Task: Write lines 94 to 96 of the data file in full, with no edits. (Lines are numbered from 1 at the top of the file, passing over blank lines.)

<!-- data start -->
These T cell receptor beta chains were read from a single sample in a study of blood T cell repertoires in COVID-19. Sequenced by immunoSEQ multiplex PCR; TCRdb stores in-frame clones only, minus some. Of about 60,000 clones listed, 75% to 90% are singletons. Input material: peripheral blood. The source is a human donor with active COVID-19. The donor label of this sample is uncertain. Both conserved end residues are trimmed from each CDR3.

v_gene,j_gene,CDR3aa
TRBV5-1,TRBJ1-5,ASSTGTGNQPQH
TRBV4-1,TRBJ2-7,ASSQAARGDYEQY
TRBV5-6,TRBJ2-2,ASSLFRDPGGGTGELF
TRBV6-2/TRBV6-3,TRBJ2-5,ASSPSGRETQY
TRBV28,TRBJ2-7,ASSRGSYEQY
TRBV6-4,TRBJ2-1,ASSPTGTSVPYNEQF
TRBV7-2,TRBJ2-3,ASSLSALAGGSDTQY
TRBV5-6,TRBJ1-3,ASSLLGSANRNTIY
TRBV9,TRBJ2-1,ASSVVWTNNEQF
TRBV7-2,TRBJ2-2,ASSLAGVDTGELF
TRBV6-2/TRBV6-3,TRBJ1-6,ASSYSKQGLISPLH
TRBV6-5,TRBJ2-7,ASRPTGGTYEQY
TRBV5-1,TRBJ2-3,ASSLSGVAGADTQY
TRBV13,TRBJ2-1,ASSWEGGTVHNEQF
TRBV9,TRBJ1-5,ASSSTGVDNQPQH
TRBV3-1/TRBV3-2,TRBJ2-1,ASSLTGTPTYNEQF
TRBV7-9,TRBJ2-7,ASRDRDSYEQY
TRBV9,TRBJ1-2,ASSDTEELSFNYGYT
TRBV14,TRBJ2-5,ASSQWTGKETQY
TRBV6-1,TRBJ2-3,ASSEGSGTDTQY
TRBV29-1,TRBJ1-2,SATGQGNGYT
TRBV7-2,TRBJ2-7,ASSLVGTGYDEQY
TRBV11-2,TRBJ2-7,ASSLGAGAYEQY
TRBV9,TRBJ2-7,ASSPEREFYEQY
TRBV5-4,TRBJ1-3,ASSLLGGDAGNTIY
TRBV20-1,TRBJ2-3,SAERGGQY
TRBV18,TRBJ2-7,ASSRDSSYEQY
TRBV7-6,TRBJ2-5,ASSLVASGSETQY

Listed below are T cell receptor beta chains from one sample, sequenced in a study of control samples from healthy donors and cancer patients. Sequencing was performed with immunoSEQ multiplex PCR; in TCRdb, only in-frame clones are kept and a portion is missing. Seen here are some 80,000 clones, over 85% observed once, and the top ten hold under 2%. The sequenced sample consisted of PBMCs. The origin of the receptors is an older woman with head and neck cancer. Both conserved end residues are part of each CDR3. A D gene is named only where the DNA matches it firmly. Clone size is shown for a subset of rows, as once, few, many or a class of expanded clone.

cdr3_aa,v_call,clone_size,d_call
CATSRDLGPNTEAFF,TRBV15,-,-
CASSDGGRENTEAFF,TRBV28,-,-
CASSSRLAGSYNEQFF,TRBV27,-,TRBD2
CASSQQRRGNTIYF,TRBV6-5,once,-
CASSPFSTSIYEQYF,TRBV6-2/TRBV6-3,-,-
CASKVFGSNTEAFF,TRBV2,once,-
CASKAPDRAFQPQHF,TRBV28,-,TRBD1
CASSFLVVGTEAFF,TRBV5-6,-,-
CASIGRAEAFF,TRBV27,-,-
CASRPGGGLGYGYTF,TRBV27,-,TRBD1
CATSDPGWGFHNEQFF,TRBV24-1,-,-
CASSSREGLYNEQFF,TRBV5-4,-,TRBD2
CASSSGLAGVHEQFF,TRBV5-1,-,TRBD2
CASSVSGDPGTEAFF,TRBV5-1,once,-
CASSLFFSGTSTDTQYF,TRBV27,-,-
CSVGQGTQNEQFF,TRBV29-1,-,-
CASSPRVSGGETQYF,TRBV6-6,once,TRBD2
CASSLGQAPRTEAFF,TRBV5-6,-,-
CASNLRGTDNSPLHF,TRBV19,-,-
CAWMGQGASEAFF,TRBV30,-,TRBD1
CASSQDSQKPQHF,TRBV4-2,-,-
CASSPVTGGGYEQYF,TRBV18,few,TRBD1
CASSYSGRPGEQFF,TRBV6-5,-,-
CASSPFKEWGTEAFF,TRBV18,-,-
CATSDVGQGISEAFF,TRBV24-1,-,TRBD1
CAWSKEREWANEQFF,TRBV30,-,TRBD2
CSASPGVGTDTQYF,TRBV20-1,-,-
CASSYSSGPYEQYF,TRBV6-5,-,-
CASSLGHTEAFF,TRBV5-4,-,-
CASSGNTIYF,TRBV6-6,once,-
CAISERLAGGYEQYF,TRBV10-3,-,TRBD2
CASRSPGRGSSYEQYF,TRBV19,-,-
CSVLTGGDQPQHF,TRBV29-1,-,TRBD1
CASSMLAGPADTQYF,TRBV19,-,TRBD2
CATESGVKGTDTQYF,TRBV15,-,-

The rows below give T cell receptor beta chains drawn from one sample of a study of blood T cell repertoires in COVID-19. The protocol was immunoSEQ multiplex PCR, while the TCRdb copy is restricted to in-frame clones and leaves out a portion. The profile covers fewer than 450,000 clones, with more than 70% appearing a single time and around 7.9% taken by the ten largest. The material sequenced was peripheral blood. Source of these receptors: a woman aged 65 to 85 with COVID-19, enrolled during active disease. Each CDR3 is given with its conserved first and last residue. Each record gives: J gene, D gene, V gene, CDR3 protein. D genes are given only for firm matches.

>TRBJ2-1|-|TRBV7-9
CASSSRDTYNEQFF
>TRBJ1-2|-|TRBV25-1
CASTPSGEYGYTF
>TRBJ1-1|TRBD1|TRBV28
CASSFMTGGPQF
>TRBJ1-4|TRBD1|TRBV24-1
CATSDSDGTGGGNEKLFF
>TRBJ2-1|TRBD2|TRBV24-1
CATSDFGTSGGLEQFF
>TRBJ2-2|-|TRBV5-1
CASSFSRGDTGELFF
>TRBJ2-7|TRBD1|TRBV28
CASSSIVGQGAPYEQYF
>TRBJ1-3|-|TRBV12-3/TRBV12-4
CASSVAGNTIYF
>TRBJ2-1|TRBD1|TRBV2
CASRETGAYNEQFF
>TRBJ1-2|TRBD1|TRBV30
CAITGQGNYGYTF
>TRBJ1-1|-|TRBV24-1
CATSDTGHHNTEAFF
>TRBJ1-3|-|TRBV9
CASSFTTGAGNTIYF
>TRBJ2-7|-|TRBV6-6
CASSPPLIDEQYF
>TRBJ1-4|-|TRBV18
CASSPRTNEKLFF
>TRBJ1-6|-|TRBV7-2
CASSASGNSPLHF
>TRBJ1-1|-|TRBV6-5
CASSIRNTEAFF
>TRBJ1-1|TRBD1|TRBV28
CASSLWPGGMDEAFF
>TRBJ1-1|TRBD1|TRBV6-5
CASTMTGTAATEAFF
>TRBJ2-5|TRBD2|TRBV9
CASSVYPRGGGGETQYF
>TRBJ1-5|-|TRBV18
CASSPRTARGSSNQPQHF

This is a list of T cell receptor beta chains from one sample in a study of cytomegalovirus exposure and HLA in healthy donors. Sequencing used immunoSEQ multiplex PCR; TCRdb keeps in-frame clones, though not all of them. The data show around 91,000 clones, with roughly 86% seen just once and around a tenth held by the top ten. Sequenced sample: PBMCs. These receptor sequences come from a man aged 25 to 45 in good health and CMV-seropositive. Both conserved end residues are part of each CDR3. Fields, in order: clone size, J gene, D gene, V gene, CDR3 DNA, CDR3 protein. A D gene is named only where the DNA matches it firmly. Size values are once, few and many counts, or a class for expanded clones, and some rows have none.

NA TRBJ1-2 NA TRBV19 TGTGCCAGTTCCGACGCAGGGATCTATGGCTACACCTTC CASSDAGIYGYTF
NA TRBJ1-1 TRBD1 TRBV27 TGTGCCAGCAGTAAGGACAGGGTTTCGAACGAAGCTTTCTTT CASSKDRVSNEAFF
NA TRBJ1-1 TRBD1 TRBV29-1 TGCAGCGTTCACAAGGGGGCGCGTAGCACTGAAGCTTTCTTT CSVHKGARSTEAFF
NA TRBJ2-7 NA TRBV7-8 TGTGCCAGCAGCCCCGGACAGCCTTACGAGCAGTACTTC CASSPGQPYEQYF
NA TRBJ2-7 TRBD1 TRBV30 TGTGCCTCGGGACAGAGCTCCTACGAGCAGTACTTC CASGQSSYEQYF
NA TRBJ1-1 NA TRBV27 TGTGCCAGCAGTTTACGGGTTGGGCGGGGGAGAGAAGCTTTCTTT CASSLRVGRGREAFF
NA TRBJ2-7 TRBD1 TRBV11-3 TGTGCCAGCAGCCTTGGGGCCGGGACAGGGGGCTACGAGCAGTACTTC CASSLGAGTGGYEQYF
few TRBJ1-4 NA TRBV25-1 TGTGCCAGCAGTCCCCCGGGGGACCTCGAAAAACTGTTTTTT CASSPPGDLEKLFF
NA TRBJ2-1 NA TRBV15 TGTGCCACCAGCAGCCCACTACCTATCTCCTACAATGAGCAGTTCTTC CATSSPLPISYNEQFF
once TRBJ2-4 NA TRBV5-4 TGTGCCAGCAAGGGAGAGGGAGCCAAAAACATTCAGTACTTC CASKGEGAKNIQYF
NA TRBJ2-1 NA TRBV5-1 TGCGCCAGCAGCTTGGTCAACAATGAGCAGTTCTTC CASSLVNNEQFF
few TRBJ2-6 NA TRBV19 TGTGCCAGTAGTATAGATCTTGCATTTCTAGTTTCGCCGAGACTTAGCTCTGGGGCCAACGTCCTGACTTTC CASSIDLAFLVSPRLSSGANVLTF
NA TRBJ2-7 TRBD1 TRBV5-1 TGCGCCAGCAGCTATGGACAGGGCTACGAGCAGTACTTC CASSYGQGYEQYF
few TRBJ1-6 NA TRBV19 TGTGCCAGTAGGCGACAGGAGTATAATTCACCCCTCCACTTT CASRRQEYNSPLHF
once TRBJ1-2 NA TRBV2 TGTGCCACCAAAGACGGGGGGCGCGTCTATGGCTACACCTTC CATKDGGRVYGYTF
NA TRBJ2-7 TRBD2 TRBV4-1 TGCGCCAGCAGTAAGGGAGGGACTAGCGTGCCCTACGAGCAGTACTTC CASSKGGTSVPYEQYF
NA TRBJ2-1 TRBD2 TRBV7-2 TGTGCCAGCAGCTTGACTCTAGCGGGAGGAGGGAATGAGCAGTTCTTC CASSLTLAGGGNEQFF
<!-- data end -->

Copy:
CASSPPLIDEQYF
>TRBJ1-4|-|TRBV18
CASSPRTNEKLFF